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I see a lot of code uses automatically generated property like {get; private set;} or {get; protected set;}.

What's the advantage of this private or protected set?

I tried this code, but it's the same when I have Foo{get; set;}.

public class MyClass
    public int Foo {get; private set;}
    public static void RunSnippet()
        var x = new MyClass();
        x.Foo = 30;
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4 Answers 4

up vote 9 down vote accepted

It makes a property read-only by external sources (i.e. classes that aren't MyClass and/or its subclasses). Or if you declared the property protected with a private set, it's read-only by its subclasses but writable by itself.

It doesn't make a difference in your class because your setter is private to that class, so your class can still access it. However if you tried to instantiate MyClass from another class, you wouldn't be able to modify the Foo property's value if it had a private or protected setter.

private and protected mean the same here as they do elsewhere: private restricts access only to that very class, while protected restricts access to that class and all its derived classes.

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It makes a difference when you have a class model that uses inheritance. If your MyClass methods are clients of your private fields and methods it makes no difference.

That said, even if you don't anticipate your MyClass becoming a parent class in any sort of class hierarchy, it doesn't hurt to limit your field and method scope to the least visible scope that it requires. Encapsulate what you can with the least visible scope by default so that you don't have to refactor when subclasses start to access parent properties that they shouldn't be. The level of effort isn't any different from not doing so.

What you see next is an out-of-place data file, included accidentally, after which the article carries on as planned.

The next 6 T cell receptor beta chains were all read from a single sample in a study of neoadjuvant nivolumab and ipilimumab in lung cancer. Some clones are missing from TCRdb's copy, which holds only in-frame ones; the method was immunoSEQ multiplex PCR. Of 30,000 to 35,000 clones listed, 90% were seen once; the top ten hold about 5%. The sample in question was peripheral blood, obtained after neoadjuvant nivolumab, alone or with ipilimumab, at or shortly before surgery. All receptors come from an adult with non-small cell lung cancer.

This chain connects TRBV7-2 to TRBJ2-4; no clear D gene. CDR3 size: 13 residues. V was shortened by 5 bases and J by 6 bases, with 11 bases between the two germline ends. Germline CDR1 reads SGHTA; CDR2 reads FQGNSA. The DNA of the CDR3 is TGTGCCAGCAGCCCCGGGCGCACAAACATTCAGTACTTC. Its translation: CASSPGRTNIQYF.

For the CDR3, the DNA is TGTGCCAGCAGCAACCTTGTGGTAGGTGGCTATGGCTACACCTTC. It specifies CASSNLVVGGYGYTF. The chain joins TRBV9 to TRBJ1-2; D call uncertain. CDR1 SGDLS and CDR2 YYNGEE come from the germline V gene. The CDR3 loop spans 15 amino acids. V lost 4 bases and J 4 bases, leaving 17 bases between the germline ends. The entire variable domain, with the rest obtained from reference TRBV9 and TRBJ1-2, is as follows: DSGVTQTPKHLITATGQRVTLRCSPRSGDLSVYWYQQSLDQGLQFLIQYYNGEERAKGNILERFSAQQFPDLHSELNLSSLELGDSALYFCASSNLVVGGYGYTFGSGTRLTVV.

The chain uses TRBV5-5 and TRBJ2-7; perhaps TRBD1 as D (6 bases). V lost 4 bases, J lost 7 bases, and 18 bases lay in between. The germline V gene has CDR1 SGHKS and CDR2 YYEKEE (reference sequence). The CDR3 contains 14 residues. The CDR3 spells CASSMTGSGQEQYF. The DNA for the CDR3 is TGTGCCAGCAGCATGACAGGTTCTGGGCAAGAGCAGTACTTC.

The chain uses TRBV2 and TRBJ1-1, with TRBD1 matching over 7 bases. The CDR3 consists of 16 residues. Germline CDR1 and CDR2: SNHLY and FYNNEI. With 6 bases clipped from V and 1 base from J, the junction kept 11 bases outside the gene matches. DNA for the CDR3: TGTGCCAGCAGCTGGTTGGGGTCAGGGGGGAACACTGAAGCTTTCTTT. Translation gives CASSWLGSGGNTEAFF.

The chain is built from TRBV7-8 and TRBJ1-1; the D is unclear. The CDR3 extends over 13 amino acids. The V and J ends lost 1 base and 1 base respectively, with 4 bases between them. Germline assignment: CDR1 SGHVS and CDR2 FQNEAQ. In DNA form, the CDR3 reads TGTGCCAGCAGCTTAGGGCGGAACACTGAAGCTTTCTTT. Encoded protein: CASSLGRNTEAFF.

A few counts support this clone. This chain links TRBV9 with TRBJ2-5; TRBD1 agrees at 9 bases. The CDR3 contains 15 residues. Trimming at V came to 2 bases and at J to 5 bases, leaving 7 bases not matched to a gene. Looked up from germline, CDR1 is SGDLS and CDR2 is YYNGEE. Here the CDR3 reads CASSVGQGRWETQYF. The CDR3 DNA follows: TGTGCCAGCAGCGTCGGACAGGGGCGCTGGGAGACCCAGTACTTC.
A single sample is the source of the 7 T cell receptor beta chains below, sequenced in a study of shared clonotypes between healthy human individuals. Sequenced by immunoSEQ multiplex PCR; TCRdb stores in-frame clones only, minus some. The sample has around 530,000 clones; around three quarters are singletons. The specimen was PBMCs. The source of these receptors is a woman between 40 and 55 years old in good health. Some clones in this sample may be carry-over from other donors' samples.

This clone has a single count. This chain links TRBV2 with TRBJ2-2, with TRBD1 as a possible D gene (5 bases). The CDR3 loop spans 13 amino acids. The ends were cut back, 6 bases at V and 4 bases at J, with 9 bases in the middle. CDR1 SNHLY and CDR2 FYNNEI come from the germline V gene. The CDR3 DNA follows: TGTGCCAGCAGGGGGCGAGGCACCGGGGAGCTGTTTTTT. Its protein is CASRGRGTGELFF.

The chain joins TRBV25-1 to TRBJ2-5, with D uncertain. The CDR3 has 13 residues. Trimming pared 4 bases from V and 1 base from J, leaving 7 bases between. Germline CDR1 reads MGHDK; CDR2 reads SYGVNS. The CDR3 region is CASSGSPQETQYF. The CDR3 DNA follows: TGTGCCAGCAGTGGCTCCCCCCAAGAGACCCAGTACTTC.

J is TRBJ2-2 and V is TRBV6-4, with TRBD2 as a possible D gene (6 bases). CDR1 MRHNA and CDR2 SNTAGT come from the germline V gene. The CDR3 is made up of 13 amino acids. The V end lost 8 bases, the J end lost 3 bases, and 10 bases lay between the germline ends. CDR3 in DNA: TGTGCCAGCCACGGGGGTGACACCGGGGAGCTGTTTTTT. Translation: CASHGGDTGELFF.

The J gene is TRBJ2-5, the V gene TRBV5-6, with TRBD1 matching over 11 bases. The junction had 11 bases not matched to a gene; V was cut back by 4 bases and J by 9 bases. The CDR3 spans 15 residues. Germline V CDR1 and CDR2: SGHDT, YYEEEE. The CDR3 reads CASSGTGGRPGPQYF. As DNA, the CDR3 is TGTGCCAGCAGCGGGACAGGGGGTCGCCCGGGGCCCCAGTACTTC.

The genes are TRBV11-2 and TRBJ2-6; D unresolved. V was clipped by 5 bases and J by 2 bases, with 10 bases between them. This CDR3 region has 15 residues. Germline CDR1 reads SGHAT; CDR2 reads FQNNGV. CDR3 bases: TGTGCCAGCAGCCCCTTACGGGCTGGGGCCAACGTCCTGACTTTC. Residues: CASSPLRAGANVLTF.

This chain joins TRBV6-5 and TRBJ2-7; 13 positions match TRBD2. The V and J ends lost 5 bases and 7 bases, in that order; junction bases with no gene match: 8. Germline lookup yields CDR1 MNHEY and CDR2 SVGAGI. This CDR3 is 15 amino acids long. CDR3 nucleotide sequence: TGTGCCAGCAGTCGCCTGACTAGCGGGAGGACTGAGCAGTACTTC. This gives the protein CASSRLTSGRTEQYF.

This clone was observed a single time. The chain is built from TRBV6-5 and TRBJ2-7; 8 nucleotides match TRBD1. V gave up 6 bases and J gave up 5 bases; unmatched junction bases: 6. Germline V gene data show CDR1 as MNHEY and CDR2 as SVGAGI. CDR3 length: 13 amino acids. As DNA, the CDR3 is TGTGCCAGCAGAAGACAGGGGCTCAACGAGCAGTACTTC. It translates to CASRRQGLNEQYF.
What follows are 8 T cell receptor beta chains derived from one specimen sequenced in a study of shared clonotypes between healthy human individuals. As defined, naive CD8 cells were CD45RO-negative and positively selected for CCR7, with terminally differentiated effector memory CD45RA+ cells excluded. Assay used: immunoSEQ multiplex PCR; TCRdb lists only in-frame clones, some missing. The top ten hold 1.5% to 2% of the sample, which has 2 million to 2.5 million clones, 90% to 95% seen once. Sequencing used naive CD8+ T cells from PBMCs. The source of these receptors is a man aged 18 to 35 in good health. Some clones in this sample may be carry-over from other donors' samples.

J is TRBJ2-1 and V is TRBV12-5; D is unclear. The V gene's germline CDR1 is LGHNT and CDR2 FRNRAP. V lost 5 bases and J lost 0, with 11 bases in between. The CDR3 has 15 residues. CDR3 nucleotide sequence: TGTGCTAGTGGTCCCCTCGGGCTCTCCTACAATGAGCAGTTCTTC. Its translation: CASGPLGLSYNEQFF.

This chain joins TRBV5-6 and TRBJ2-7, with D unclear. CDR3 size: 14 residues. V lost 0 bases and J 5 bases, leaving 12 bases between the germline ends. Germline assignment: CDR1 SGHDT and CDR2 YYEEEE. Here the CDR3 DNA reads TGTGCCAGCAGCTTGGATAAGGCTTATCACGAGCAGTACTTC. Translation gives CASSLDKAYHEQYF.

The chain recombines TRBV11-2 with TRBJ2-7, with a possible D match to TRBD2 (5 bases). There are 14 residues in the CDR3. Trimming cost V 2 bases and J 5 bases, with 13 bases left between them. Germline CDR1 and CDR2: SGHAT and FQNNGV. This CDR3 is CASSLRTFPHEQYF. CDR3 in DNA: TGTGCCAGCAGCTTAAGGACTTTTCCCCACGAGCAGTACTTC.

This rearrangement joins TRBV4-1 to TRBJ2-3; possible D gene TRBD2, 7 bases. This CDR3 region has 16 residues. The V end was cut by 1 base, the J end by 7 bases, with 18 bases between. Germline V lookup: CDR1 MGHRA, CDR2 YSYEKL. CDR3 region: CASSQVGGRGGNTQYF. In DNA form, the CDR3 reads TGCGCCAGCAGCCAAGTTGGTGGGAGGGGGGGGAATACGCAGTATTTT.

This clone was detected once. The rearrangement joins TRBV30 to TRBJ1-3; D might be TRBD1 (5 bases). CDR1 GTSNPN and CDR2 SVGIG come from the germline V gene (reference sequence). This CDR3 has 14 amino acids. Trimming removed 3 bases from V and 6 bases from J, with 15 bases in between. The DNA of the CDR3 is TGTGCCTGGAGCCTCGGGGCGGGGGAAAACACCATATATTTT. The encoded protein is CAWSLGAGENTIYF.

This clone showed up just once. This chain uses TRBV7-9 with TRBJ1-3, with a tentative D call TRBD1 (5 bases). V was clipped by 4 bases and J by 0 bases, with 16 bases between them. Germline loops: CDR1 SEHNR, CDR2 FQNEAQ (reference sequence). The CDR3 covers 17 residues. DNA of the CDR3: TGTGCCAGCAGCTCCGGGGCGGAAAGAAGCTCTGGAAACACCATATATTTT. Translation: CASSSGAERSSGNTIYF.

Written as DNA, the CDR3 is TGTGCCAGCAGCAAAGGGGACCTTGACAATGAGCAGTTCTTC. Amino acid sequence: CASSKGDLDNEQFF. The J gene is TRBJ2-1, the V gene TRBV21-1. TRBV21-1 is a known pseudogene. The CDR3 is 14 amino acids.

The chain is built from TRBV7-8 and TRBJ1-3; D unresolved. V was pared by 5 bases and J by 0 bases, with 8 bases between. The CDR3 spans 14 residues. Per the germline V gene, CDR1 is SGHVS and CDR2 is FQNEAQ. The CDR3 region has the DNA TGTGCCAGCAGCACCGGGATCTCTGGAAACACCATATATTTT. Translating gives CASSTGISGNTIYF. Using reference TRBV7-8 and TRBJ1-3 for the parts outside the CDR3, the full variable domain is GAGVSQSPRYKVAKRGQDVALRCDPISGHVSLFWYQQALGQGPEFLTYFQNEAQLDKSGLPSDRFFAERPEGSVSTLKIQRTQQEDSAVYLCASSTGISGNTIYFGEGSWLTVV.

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If you specify no access modifiers on the get and set keywords, the property will be accessible according to the access modifier of the property itself. In your example, you would be able to get the value of Foo and set the value of Foo from anywhere in your program if you specify get instead of private get.

In order to write robust code, you should try to always choose the most restrictive access modifier possible. It is a good idea to use properties to expose the state of your object, but not to change the state of your object from outside. If you want to change the state of your object, use method calls instead.

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Think of the get and set functions in terms of accessor and mutator methods (except that you don't have to explicitly write the method bodies out:

private int foo;

public int get_Foo()
    return foo;

public /* or protected, or private */ void set_Foo(int value)
    foo = value;

After you see it like that, know that the protected and private modifiers work the same on a setter as they do on any other sort of member.

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